Pritam pointed out a pretty compelling statistic: Singapore’s water usage per capita has actually fallen over the past 12 years — in 2005, it was 162 litres per day; today, it’s 151 litres per day.
He also suggested some alternatives to hiking water prices that may help encourage Singaporeans to save water more:
– tightening regulations on the sale of sanitary appliances like shower heads or taps that discharge more than usual water, or incentivising the sale of water-efficient ones.
– providing rebates for households that successfully reduce their bills year-on-year, like how it’s done in Spain.
– tiering the water tariff to favour households that use substantially less water than others.
Now here’s what Minister for the Environment and Water Resources Masagos Zulkifli said when it was his turn in the debate to speak on Mar 1, partly in response to some of the things Pritam highlighted in his speech:
1. “A strategic issue… a national security issue — we must price water fully.”
From Masagos’s starting comments, it sounds as if prices were adjusted now purely because the government wants citizens to “feel the full price of water” and “the importance of saving every drop possible”.
Costs were adjusted between 1997 and 2000, and then remained stable until now, he said.
“But costs have gone up gradually over the years. At some point, a price revision becomes essential.”
At which point though? We’ll be honest, we’re not sure how they determined when “some point” should be, and that it should be now.
2. He touched on various cost issues, but did not elaborate on how the LRMC is computed due to “commercial sensitivities”.
Masagos said the government is building three new desalination plants — the cost of which are respectively increasing per plant built — over the coming three years, and has to build new and replace old pipelines (at double the rate of building the new, in order to prevent pipe leaks and disruptions to water supply) to transmit water to new housing and commercial developments around the island.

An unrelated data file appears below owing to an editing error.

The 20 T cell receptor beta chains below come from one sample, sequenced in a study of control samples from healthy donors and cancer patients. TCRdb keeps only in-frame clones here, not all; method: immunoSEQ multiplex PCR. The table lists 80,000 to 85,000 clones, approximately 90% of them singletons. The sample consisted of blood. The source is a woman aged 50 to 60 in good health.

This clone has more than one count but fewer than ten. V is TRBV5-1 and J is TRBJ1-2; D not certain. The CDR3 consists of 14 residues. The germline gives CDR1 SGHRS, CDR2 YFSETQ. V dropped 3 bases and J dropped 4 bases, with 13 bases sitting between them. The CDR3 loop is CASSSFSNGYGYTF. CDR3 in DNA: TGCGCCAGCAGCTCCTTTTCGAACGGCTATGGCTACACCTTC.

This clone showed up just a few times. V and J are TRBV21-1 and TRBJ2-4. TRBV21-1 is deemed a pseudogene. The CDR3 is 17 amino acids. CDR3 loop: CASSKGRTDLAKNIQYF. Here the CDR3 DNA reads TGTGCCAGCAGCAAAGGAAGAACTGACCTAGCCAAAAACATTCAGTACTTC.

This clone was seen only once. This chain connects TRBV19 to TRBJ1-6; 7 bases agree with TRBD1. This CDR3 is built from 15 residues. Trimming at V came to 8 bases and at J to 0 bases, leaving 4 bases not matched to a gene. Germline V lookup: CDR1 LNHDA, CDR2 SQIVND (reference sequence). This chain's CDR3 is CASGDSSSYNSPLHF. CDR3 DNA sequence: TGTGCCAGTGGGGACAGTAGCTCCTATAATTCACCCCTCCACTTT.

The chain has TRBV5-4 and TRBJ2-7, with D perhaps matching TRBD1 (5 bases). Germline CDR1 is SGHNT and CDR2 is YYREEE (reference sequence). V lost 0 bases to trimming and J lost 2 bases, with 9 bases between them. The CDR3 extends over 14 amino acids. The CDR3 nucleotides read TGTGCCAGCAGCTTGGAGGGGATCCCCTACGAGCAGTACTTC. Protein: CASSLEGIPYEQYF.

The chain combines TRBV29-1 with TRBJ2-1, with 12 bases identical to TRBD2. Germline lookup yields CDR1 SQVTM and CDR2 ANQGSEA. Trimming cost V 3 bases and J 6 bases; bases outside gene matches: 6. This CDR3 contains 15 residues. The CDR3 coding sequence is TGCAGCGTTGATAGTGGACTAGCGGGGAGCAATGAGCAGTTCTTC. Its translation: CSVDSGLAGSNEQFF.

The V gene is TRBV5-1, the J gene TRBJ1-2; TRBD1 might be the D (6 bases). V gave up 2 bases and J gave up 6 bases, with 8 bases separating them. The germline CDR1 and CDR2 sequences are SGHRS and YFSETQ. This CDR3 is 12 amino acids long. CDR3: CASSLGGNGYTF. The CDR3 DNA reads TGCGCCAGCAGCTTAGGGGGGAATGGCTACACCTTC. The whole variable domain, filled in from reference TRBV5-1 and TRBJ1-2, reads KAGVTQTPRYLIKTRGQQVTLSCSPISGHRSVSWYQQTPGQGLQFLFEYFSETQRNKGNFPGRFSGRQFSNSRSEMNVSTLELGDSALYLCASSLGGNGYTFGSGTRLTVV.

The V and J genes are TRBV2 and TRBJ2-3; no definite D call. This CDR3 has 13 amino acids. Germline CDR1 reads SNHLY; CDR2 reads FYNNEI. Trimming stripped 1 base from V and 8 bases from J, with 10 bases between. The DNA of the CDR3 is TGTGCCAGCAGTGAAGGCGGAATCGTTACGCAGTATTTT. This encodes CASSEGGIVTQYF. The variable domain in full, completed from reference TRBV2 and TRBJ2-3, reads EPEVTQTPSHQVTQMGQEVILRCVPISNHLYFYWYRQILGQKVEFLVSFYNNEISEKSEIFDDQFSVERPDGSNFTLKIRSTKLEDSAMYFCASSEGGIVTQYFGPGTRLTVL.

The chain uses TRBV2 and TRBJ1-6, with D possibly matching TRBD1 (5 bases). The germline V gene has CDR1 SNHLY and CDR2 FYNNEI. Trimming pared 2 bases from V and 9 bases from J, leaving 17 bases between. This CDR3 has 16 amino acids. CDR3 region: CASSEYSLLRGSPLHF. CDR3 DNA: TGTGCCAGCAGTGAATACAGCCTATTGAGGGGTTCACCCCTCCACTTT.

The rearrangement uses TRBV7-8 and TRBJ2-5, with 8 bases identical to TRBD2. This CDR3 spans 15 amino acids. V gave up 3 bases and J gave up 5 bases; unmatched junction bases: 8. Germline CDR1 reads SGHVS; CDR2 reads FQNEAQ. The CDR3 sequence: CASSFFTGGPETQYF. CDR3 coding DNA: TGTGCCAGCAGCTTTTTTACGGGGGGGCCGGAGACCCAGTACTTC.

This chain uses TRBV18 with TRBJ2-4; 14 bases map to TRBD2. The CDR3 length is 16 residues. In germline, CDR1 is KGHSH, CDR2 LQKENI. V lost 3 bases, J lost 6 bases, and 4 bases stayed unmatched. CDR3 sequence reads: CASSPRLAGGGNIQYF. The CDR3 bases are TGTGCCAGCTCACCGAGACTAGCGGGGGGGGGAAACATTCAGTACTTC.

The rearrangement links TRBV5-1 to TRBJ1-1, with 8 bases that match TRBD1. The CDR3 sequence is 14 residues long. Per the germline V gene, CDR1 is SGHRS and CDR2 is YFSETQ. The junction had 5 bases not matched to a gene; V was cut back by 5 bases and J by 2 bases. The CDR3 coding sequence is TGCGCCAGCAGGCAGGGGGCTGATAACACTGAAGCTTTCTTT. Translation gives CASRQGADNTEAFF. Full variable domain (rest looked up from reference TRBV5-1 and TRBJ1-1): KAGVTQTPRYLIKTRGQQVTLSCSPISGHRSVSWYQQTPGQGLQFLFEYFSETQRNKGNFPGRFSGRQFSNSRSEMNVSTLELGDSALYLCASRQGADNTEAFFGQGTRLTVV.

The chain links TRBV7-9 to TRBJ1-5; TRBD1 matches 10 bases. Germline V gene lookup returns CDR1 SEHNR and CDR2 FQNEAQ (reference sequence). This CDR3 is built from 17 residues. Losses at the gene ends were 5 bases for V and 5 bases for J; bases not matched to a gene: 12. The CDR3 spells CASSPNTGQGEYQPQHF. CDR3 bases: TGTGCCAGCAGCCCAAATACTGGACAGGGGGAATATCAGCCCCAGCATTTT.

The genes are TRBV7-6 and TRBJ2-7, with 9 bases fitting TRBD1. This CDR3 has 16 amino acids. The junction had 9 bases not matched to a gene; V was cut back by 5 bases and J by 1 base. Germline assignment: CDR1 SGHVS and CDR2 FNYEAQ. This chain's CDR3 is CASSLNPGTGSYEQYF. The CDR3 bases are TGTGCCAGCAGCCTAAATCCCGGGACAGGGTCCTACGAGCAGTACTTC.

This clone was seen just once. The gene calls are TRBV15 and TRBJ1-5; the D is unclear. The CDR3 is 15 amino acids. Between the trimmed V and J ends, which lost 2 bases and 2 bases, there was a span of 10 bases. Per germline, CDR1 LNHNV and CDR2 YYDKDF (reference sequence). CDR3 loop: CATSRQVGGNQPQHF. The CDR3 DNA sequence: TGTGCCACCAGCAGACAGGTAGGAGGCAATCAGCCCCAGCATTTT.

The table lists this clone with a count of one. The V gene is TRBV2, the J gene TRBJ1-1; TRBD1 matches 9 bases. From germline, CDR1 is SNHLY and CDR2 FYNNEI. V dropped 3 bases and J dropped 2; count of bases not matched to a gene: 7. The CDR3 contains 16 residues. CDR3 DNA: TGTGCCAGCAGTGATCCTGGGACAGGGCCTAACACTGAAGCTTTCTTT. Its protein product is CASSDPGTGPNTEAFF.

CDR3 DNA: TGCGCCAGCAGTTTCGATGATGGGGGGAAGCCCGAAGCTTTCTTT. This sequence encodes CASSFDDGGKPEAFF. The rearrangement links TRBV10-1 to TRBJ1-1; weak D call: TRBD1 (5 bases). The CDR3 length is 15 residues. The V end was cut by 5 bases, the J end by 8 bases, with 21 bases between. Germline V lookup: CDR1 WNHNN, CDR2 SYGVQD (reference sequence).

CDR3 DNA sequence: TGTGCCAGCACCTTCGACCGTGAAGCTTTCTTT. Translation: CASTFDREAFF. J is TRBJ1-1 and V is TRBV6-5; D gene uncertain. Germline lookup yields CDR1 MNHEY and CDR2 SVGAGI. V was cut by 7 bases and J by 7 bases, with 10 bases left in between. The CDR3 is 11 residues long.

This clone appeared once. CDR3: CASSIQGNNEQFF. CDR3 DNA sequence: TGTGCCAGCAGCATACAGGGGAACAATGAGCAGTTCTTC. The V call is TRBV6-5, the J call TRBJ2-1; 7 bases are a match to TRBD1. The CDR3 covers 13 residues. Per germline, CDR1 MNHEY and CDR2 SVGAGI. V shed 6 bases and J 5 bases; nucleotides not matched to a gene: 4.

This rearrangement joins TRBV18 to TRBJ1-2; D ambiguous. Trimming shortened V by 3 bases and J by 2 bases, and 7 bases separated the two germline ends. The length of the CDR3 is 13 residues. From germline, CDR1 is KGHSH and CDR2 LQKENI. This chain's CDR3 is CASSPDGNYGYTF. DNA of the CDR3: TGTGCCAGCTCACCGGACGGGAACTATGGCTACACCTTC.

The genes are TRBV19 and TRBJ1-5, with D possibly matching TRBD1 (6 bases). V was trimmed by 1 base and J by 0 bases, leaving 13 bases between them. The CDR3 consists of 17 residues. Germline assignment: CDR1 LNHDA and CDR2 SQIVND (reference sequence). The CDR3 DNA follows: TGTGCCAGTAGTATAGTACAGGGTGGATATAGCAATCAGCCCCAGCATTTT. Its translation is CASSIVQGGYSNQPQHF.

This, in turn, is getting more expensive because our city is becoming increasingly urbanised, he explains, and we have to tunnel below roads in order to minimise inconvenience to everyone — although this costs two-and-a-half times more than conventional pipe-laying techniques.
All these point to the need to update the LRMC, which the 30% price increase has reflected. We are unable to provide details of its computation because of commercial sensitivities. We still need to build more desalination plants and NEWater plants. As more desalination, NEWater and water reclamation plants are yet to be built or expanded, revealing the specifics of the LRMC could prejudice future bids. But rest assured that the LRMC reflects the best the market can offer.
“Right pricing”, therefore, is necessary to moderate demand while also building up more supply infrastructure, he added:
It is the job of my ministry and PUB to plan and build the infrastructure, which we will do, but it is only through right pricing that we can have everyone valuing water as a strategic resource and consciously conserving it. With 30 per cent increase that we have announced, the price will be close to, though still slightly lower than, the price of the next drop or LRMC today. This is the best way to emphasise the scarcity value of water.
All that said and done, though, we must admit we’re still none the wiser on the question of “why now”. Why not two years ago, when the Linggiu reservoir levels started falling? And why not in 2019 or 2020, after the economy has been given a chance to recover?
Since you’re here, how about another article?
Top photo collage: Screenshots from parliament videos